2. Flat Earth
Myth: People in the Middle Ages believed the earth was flat

Furthermore, people did not believe the Earth was the center of the universe - the famous monk Copernicus dealt a death blow to that idea (without being punished) well before Galileo was tried for heresy for claiming that it proved the Bible was wrong. Two modern historians recently published a book in which they say: “there was scarcely a Christian scholar of the Middle Ages who did not acknowledge [Earth’s] sphericity and even know its approximate circumference.”


1. Crude and Ignorant
Myth: People of the Middle Ages were crude and ignorant

Thanks largely to Hollywood movies, many people believe that the Middle Ages were full of religious superstition and ignorance. But in fact, leading historians deny that there is any evidence of this. Science and philosophy blossomed at the time - partly due to the introduction of Universities all over Europe. The Middle ages produced some of the greatest art, music, and literature in all history. Boethius, Boccaccio, Dante, Petrarch, and Machiavelli are still revered today for their brilliant minds. The cathedrals and castles of Europe are still standing and contain some of the most beautiful artwork and stonework man has been able to create with his bare hands. Medicine at the time was primitive, but it was structured and willing to embrace new ideas when they arose (which is how we have modern medicine).
Last edited by Rowan on Wed January 21st, 2009, 10:39 pm, edited 1 time in total.

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Post by Volgadon » Wed January 21st, 2009, 8:50 pm

I am pretty sure that incense was used to kill body odour. Have you ever been in a confined space in the middle of a Middle-Eastern summer? Even with deoderant I can tell you that it is no fun.

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Post by Libby » Wed January 21st, 2009, 9:02 pm

Thanks for those Rowan. They were interesting points and for the most part probably true, though it has to be remembered that the term 'middle ages' cover around 500 years - the same as from the end of those ages until now. so you only need to consider the changes in the last 500 years to see how wide a time scale needs to be considered.

It's true that many houses here in the UK still have thatched roofs. I saw several today! As for running water. It's not that long since running water came to modern homes. I can remember my grandmother's house which had one cold tap in the kitchen and a toilet in a brick building at the bottom of the yard. (And I am not that ancient!) A better standard of living would have been available at say Middleham Castle 500 years ago.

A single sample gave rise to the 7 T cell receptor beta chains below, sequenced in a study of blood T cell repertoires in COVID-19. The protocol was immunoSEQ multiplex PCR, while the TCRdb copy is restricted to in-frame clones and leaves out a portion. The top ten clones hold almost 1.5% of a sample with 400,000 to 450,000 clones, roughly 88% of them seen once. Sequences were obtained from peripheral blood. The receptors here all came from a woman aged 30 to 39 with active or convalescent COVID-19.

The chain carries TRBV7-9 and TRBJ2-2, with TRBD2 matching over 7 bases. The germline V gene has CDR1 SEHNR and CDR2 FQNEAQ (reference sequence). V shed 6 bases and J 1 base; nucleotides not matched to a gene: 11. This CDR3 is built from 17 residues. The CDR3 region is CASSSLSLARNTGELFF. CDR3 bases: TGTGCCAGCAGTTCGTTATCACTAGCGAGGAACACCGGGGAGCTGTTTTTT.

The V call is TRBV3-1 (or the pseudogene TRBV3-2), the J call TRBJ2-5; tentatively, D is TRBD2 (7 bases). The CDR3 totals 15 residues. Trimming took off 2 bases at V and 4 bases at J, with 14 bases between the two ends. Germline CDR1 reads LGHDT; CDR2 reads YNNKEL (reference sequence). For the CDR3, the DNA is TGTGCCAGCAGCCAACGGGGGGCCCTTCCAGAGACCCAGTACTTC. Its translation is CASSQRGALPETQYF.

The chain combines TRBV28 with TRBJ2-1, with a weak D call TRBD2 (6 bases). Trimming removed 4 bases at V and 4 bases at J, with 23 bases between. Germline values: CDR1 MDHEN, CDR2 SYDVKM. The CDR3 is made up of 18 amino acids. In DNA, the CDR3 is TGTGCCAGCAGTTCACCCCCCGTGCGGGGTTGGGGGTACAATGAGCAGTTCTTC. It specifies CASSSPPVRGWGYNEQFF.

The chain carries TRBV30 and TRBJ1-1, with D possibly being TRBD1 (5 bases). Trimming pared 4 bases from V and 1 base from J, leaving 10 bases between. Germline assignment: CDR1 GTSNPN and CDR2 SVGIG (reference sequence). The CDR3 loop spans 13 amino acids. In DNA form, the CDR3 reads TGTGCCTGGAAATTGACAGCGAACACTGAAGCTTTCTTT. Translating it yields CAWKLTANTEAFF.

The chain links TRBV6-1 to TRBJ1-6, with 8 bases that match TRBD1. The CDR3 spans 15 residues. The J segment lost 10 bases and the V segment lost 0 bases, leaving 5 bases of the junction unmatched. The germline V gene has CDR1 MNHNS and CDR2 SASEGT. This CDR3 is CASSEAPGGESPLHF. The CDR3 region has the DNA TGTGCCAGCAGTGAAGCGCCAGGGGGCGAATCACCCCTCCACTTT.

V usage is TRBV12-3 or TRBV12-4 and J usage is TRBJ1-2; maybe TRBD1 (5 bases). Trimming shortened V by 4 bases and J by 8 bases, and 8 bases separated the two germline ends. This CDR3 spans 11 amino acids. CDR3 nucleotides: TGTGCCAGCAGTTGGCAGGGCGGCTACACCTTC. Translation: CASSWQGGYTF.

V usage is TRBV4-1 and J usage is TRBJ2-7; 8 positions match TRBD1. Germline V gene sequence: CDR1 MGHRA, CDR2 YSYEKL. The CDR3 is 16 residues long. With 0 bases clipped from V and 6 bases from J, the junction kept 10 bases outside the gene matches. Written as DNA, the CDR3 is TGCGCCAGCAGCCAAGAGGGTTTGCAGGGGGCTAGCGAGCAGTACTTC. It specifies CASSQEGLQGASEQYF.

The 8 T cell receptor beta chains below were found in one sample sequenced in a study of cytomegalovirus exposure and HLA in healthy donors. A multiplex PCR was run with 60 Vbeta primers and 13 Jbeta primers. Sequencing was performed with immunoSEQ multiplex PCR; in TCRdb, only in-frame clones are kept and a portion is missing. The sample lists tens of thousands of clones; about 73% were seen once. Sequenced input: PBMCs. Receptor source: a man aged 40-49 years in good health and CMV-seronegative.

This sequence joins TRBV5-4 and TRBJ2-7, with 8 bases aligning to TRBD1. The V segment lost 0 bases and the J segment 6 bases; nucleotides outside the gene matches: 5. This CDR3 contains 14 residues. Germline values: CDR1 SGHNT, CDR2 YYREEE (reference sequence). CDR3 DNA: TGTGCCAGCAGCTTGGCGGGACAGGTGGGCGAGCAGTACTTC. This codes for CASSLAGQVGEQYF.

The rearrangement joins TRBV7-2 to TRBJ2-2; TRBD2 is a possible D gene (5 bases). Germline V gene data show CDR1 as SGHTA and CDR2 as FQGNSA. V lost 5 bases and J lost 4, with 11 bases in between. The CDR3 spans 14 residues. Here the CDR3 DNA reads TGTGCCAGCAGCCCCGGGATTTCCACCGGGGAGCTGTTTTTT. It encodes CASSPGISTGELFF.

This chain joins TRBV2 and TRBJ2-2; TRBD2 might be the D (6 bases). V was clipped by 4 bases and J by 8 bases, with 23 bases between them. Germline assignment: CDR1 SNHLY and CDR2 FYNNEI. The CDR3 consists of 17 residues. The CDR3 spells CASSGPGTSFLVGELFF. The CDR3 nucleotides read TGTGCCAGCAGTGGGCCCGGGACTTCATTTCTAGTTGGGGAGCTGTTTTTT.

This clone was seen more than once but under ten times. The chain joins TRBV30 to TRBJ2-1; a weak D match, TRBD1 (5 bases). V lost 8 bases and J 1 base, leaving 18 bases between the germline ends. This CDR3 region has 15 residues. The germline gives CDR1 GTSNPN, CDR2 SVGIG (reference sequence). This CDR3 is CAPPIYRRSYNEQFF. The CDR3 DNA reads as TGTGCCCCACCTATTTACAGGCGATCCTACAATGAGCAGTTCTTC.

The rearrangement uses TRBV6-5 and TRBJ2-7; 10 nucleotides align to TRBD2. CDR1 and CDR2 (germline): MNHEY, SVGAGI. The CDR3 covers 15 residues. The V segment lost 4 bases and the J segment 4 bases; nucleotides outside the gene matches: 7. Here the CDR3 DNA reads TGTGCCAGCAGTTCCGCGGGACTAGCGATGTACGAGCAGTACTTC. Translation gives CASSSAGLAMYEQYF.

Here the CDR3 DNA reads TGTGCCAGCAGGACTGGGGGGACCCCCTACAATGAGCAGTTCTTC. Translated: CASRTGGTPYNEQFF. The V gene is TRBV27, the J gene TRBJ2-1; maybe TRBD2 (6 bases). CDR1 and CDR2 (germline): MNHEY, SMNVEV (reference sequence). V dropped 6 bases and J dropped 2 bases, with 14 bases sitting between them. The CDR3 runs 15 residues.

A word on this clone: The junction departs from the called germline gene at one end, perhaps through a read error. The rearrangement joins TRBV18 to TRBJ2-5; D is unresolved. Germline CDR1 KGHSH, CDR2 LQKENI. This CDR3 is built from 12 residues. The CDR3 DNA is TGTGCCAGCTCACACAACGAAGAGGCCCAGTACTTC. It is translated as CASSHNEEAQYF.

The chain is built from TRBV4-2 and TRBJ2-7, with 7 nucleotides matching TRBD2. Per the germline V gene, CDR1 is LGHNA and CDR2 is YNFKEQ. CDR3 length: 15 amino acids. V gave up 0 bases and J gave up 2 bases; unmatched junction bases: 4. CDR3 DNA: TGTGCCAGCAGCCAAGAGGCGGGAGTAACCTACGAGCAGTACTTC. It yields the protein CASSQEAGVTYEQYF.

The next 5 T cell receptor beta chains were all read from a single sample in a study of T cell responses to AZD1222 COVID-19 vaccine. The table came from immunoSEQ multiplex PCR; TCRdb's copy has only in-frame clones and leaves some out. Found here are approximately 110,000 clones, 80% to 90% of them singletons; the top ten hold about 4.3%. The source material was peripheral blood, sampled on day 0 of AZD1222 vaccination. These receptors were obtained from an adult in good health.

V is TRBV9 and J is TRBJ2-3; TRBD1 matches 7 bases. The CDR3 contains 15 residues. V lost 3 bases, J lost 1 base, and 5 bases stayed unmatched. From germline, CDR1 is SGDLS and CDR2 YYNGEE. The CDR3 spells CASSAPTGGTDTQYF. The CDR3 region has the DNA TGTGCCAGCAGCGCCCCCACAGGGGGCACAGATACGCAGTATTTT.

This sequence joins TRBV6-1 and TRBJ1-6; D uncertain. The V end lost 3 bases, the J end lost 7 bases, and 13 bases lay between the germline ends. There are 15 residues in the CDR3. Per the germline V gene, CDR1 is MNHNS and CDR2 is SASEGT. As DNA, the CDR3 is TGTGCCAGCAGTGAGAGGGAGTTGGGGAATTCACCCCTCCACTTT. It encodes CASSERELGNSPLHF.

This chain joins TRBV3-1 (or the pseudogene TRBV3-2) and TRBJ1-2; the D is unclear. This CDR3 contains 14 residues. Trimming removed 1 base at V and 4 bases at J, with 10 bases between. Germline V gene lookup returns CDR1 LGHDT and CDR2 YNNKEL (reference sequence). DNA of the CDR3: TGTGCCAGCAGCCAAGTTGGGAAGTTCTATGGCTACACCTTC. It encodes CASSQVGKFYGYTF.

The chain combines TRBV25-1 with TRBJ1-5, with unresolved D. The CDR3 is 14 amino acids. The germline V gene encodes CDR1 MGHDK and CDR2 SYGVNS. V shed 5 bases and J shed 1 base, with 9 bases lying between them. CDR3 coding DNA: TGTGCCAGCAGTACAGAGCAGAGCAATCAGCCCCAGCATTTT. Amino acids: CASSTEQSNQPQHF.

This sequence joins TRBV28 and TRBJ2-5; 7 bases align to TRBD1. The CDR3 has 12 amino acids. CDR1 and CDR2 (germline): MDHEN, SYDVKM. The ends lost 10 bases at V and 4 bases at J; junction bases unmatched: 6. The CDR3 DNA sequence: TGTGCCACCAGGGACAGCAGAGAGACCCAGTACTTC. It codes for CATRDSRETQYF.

When I first saw the thread I thought your link was going to be this one:

clickie

At another forum we were discussing floor rushes, which is one of the subjects here. It really does seem more sensible that they were woven into mats rather than strewn as if the place was a stable. It would have made it possible for floors to be swept and kept clean and even is mats were not usual at the beginning of the middle ages I bet they were towards the end.
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Post by michellemoran » Wed January 21st, 2009, 9:22 pm

Great list!
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Post by princess garnet » Wed January 21st, 2009, 10:39 pm

Thanks for posting this!

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Rowan
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Post by Rowan » Wed January 21st, 2009, 10:40 pm

[quote=""Libby""]Thanks for those Rowan. They were interesting points and for the most part probably true, though it has to be remembered that the term 'middle ages' cover around 500 years - the same as from the end of those ages until now. so you only need to consider the changes in the last 500 years to see how wide a time scale needs to be considered.[/quote]

Actually the site I got it from gave a figure of more along the lines of 1,100 years.

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Post by Libby » Wed January 21st, 2009, 10:49 pm

[quote=""Rowan""]Actually the site I got it from gave a figure of more along the lines of 1,100 years.[/quote]


I would count the Middle Ages from the Norman invasion of 1066 until the end of the Plantagenets in 1485, though it could be argued that the dissolution of the monasteries is a better cut off point.

What dates does the site give if any?
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Post by Kveto from Prague » Wed January 21st, 2009, 11:08 pm

nice list. thanks for posting. probably mostly true. i am glad the bathing one is in there, that one has always bugged me. the flat earth one as well.

i would take exception to the violence one, at least with the world leaders. id claim that Jengiz Khan and Timurlane both outdid 20th century badies. also the serial killer one is kind of naive. it should probably say the only serial killers that we know of were bathroy and de rais. who knows how many were never caught?

but other than those nice list. id imagine the truth lies somewhere in the middle for most of em

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Post by donroc » Wed January 21st, 2009, 11:11 pm

Great list. Thank you.
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Post by MLE (Emily Cotton) » Thu January 22nd, 2009, 1:57 am

Hmm -- it seemed that the writer of that list was so eager to disprove every concept of the middle ages that they 'gilded the lily' so to speak.
I'm afraid as I scanned the list, the credibility of the whole was compromised by the overstatements.

The one that particularly stands out is the business of daily meat consumption. I'm going to make a guess that the poor of the middle ages were not very different from the poor in the non-globalized world today. And meat is not a menu item that appears daily in any form for the poorest third of the world. Weekly, maybe, but not daily, unless you want to count the involuntary ingestion of insects.

And about women having equal power. In societies where brawn is more important than mechanization, those who are strongest have most of the power, and that isn't women in most cases. Not fair, but very real. That's why they called the colt .45 'the great equalizer'. If that is true today, why would it have been any different then?

And about cleanliness. I stomp the wilderness all the time, and I can tell you from personal experience that bodily hygiene is firmly linked to how tired you are at the end of a day, how much trouble it would take to freshen up, and whether anyone near you would care. Y'all wouldn't want to be downwind of me after a five-day-trip unless you smelled the same. But those middle-age peasants might have higher standards than I do. :D